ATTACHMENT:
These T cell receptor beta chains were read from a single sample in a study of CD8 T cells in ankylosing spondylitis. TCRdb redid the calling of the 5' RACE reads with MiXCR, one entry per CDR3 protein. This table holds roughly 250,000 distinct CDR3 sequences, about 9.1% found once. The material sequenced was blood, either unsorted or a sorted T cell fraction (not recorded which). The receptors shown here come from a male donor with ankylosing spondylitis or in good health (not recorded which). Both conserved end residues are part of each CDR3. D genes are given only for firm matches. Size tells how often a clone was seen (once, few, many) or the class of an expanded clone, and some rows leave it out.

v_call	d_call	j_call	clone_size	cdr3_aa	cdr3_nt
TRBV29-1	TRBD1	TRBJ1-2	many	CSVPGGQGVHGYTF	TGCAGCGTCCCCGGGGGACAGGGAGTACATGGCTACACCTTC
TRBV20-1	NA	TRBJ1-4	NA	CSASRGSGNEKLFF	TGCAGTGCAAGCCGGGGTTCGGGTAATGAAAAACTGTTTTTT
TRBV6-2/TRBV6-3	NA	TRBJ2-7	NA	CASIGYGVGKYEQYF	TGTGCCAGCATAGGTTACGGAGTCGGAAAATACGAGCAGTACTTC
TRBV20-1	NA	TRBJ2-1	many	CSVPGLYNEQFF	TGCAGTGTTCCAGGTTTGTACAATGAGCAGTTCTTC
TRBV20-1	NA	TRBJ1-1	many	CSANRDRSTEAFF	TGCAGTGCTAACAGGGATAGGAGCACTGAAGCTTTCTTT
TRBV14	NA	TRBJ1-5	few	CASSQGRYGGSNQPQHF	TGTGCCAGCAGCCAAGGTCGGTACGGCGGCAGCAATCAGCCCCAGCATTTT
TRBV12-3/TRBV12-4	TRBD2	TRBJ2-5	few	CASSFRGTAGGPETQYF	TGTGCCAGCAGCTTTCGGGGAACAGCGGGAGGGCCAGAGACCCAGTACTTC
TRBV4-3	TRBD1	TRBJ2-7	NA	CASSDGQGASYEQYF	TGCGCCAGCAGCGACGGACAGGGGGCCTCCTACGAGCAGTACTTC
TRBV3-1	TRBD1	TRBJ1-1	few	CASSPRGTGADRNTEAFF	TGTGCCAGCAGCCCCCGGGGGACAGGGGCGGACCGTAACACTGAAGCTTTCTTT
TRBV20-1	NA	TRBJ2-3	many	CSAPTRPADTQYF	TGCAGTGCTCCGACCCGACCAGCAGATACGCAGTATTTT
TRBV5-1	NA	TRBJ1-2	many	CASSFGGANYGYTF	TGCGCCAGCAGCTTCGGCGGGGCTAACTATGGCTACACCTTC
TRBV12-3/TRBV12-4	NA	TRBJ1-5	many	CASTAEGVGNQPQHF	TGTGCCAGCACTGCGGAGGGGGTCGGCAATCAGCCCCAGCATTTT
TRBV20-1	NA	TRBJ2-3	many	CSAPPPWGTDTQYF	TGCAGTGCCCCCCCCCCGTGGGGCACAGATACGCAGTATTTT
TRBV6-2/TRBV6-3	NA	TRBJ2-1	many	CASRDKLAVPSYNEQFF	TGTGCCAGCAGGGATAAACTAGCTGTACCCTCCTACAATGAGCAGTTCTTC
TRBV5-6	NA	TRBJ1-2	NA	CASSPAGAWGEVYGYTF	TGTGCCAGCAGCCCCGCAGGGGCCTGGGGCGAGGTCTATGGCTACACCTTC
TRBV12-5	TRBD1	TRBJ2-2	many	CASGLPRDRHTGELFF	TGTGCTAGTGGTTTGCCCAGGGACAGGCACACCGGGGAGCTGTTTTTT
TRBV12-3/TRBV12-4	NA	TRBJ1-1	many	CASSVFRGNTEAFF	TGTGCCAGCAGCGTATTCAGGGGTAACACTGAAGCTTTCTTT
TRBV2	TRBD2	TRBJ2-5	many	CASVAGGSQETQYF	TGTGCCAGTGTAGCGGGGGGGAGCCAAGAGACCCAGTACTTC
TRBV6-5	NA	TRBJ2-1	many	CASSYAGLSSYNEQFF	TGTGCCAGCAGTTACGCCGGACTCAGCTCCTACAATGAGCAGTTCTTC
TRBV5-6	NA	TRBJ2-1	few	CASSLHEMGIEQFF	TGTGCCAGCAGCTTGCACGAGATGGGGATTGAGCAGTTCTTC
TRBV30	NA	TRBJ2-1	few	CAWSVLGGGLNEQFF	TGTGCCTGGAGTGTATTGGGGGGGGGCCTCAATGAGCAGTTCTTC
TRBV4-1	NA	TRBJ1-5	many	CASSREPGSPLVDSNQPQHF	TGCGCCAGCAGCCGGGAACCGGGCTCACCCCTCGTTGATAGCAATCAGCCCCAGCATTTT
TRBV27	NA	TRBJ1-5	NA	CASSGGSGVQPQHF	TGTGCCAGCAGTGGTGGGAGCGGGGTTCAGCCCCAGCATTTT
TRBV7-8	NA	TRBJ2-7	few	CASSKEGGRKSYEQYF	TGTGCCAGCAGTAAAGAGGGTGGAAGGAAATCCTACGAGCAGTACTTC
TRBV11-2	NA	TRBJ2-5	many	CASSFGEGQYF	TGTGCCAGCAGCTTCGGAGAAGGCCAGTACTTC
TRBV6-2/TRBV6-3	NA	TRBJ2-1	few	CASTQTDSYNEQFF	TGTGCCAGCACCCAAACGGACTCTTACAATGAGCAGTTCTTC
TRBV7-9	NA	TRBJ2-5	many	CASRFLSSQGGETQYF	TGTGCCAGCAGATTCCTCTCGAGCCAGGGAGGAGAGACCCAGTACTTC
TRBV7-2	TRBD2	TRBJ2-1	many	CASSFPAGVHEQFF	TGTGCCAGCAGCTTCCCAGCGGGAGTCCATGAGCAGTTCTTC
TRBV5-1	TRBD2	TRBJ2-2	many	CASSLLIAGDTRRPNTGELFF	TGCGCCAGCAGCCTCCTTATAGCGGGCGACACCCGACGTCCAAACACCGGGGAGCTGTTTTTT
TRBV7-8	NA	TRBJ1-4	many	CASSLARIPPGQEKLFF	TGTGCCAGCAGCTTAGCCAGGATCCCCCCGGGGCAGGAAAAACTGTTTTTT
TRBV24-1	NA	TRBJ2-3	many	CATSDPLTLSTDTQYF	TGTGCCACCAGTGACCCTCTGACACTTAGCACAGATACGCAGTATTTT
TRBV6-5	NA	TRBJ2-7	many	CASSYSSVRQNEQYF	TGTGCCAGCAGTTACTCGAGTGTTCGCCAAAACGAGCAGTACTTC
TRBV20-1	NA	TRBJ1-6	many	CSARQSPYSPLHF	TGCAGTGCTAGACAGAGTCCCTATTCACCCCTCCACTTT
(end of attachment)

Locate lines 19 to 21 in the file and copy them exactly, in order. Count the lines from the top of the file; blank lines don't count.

TRBV12-3/TRBV12-4	NA	TRBJ1-1	many	CASSVFRGNTEAFF	TGTGCCAGCAGCGTATTCAGGGGTAACACTGAAGCTTTCTTT
TRBV2	TRBD2	TRBJ2-5	many	CASVAGGSQETQYF	TGTGCCAGTGTAGCGGGGGGGAGCCAAGAGACCCAGTACTTC
TRBV6-5	NA	TRBJ2-1	many	CASSYAGLSSYNEQFF	TGTGCCAGCAGTTACGCCGGACTCAGCTCCTACAATGAGCAGTTCTTC